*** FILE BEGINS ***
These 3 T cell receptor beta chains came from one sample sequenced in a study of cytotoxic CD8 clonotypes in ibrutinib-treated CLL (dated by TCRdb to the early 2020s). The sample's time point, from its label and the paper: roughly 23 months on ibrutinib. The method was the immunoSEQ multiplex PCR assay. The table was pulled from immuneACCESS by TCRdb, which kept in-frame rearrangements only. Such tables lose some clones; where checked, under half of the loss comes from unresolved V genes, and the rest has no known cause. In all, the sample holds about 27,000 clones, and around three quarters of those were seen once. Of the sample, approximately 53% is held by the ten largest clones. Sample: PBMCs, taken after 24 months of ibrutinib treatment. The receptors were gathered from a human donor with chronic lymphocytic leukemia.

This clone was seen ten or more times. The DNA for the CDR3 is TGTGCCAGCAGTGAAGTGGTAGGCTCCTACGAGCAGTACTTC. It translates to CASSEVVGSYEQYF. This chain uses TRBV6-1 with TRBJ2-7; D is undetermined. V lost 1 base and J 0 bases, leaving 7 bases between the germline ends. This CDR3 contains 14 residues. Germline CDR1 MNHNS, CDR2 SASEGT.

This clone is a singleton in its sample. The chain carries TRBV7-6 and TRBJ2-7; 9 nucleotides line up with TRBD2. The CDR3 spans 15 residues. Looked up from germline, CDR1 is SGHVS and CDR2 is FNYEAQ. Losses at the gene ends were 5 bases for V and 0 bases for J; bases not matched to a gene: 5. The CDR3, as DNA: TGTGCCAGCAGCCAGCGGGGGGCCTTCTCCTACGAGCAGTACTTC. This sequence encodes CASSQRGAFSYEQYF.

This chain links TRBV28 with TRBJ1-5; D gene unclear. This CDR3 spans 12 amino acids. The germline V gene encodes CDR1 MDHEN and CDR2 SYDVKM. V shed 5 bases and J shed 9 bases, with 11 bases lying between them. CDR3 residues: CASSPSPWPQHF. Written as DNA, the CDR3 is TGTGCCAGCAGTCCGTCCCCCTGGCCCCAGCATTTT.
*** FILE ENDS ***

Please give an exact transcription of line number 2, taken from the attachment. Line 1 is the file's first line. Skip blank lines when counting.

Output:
This clone was seen ten or more times. The DNA for the CDR3 is TGTGCCAGCAGTGAAGTGGTAGGCTCCTACGAGCAGTACTTC. It translates to CASSEVVGSYEQYF. This chain uses TRBV6-1 with TRBJ2-7; D is undetermined. V lost 1 base and J 0 bases, leaving 7 bases between the germline ends. This CDR3 contains 14 residues. Germline CDR1 MNHNS, CDR2 SASEGT.